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suppose you are writing a class that normalizes strings. That class has a number of configuration flags. For example:

   val makeLowerCase: Boolean = true
   val removeVowels: Boolean = false
   val dropFirstCharacter: Boolean = true

If I were writing mutable code, I would write the following for the normalize method.

def normalize(string: String) = {
  var s = string

  if (makeLowerCase) {
    s = s.toLowerCase
  }

  if (removeVowels) {
    s = s.replaceAll("[aeiou]", "")
  }

  if (dropFirstCharacter) {
    s = s.drop(1)
  }

  s
}

Is there a clean and easy way of writing these without mutation? Nested conditionals becomes nasty fast. I could create a list of String=>String lambdas, filter it based on the configuration, and then fold the string through it, but I hope there is something easier.

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2  
Avoiding mutation within a small function is much less important than readability. As long as your function produces no external side-effects you shouldn't worry about it much. It's impossible to sort efficiently without mutation, for example, but as long as you mutate a copy no-one outside the function can tell the difference. –  Mike Edwards Feb 23 '12 at 3:26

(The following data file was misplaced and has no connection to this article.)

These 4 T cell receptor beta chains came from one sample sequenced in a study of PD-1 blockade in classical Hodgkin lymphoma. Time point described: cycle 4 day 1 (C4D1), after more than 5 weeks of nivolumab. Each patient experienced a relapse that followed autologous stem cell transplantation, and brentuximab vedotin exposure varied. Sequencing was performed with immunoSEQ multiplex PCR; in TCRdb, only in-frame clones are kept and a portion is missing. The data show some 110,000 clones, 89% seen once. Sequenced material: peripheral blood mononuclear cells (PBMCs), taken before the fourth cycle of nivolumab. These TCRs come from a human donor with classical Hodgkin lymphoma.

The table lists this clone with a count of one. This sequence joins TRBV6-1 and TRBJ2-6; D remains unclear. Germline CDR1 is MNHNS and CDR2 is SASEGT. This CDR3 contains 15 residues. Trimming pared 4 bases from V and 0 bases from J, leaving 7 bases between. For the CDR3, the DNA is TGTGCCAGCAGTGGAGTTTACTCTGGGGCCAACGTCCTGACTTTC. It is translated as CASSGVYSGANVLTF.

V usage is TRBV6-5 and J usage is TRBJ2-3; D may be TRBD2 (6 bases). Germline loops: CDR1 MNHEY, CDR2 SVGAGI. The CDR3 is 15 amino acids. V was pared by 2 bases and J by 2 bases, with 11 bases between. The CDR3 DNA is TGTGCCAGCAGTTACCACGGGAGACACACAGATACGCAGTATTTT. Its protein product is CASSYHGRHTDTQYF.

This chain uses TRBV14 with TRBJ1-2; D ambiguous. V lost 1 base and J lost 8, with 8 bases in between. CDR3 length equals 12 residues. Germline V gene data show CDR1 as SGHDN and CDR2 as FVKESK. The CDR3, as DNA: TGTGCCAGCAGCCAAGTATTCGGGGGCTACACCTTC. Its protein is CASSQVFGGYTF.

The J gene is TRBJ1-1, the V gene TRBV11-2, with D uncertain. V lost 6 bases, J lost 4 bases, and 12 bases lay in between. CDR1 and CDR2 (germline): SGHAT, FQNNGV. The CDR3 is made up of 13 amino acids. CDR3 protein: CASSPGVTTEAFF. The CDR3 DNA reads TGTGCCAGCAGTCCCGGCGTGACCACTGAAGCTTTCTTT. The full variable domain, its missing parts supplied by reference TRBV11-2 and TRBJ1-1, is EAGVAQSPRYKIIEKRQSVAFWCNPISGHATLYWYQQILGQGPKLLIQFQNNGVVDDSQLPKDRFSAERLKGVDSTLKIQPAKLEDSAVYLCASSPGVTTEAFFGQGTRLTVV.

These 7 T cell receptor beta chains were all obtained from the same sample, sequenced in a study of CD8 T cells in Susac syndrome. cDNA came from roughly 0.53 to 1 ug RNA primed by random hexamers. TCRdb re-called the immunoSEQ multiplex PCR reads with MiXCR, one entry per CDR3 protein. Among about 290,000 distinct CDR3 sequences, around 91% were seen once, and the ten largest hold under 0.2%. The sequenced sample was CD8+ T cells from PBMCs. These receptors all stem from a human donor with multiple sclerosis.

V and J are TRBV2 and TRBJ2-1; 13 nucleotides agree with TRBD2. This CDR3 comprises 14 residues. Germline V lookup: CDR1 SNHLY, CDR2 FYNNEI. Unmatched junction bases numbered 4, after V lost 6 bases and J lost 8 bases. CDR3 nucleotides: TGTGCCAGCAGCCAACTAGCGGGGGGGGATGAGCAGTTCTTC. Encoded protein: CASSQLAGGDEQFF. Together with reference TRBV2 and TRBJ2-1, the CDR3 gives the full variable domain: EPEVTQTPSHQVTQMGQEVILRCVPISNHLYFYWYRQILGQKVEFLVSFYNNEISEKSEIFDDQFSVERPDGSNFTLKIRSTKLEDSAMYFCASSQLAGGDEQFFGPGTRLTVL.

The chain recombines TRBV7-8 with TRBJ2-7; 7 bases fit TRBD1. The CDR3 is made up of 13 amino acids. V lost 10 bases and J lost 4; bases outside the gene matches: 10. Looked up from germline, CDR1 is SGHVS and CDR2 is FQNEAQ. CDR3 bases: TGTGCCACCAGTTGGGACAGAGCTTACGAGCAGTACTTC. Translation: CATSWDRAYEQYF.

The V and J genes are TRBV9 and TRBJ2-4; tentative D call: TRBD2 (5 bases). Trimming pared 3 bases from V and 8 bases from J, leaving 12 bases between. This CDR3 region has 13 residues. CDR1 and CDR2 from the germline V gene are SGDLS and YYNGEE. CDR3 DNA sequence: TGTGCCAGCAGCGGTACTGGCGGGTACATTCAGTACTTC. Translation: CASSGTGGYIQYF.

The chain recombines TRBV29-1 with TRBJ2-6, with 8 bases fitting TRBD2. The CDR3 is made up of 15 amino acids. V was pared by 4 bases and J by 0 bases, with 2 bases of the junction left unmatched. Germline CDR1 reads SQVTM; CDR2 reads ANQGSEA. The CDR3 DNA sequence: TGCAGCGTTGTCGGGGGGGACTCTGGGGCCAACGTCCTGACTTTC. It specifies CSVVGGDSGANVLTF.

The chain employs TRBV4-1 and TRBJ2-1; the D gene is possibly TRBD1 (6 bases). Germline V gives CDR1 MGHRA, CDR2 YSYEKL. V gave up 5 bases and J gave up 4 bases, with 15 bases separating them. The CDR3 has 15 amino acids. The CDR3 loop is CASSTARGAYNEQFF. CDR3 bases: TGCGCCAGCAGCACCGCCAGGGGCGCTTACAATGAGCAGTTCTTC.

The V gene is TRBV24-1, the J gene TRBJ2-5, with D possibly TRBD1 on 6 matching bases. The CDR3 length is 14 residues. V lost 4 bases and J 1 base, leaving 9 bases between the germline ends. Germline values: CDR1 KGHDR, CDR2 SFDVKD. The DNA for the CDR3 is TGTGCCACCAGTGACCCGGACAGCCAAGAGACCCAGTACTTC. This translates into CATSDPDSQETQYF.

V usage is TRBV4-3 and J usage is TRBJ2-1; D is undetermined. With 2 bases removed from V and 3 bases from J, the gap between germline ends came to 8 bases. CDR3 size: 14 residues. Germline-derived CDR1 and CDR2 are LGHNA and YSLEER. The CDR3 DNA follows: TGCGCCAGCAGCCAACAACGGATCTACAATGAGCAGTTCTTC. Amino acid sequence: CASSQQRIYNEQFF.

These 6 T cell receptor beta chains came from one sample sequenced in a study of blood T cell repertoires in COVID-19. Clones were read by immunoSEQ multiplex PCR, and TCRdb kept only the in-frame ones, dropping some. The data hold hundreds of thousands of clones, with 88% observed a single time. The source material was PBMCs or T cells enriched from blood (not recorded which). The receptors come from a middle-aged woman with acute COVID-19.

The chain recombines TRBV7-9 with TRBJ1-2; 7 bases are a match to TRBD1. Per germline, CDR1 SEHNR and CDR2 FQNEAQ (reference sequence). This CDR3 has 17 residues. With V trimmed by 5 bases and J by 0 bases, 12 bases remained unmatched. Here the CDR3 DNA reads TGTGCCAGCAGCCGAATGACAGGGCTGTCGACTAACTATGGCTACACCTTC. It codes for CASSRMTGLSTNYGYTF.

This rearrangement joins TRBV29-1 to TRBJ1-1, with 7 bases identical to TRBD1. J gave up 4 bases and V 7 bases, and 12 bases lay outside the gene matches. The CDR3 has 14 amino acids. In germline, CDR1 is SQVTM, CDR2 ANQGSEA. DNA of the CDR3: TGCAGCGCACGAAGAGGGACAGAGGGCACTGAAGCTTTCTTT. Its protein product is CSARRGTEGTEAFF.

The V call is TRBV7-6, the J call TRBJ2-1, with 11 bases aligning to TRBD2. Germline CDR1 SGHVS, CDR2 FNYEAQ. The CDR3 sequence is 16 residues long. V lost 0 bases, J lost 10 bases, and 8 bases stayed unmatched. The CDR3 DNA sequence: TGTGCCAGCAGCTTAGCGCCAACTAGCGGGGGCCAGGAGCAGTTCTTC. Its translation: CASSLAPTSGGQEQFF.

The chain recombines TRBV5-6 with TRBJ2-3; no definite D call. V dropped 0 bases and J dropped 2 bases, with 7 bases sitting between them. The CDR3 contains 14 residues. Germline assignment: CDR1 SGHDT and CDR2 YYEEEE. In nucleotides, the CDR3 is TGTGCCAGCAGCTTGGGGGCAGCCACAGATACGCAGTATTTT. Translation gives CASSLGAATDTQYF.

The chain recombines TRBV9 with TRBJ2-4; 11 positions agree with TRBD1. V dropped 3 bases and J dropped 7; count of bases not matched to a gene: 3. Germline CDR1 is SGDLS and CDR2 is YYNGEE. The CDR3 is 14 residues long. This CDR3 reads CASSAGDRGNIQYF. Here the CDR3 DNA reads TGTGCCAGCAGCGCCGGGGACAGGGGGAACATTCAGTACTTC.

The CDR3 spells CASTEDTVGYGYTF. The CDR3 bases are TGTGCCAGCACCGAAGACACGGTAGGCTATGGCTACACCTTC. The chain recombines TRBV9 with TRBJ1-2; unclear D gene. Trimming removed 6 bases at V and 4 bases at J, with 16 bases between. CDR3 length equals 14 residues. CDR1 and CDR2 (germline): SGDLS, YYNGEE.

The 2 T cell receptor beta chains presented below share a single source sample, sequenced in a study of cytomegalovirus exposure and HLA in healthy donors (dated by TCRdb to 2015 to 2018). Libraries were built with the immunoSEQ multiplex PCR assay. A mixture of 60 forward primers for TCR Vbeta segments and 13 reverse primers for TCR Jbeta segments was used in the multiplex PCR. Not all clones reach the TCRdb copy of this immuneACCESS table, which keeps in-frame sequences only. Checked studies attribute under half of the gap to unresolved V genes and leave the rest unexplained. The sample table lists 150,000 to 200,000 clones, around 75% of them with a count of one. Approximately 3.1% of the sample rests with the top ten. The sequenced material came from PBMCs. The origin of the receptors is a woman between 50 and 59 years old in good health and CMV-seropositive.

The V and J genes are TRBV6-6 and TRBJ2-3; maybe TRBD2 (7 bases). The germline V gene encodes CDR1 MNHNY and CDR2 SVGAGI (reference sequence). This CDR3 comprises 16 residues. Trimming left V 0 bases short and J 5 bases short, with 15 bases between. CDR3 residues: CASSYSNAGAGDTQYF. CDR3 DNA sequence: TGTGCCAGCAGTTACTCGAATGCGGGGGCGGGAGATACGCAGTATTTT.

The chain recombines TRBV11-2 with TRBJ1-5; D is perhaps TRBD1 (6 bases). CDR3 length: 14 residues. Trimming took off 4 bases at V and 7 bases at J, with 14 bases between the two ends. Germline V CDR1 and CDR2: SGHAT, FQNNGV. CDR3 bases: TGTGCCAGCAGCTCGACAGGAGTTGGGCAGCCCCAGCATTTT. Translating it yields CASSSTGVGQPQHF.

2 Answers 2

up vote 4 down vote accepted

If you use scalaz |> operator or have a similar one defined in your utility classes you can do this:

case class N(
  makeLowerCase: Boolean = true,
  removeVowels: Boolean = false,
  dropFirstCharacter: Boolean = true) {

  def normalize(string: String) = (
    string 
      |> (s => if (makeLowerCase) s.toLowerCase else s) 
      |> (s => if (removeVowels) s.replaceAll("[aeiou]", "") else s) 
      |> (s => if (dropFirstCharacter) s.drop(1) else s) 
  )

}

N(removeVowels=true).normalize("DDABCUI")
// res1: String = dbc
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Your best bet is to define your own method:

class ConditionalMapper[A](a: A) {
  def changeCheck(p: A => Boolean)(f: A => A) = if (p(a)) f(a) else a
  def changeIf(b: Boolean)(f: A => A) = if (b) f(a) else a
}
implicit def conditionally_change_anything[A](a: A) = new ConditionalMapper(a)

Now you chain these things together and write:

class Normer(makeLC: Boolean, remVowel: Boolean, dropFirst: Boolean) {
  def normalize(s: String) = {
    s.changeIf(makeLC)   { _.toLowerCase }
     .changeIf(remVowel) { _.replaceAll("[aeiou]","") }
     .changeIf(dropFirst){ _.substring(1) }
  }
}

Which gives you:

scala> val norm = new Normer(true,false,true)
norm: Normer = Normer@2098746b

scala> norm.normalize("The Quick Brown Fox Jumps Over The Lazy Dog")
res1: String = he quick brown fox jumps over the lazy dog

That said, the mutable solution is not bad either--just keep it to a small block and you'll be fine. It's mostly a problem when you let mutability escape into the wild. (Where "the wild" means "outside your method, or inside any method more than a handful of lines long".)

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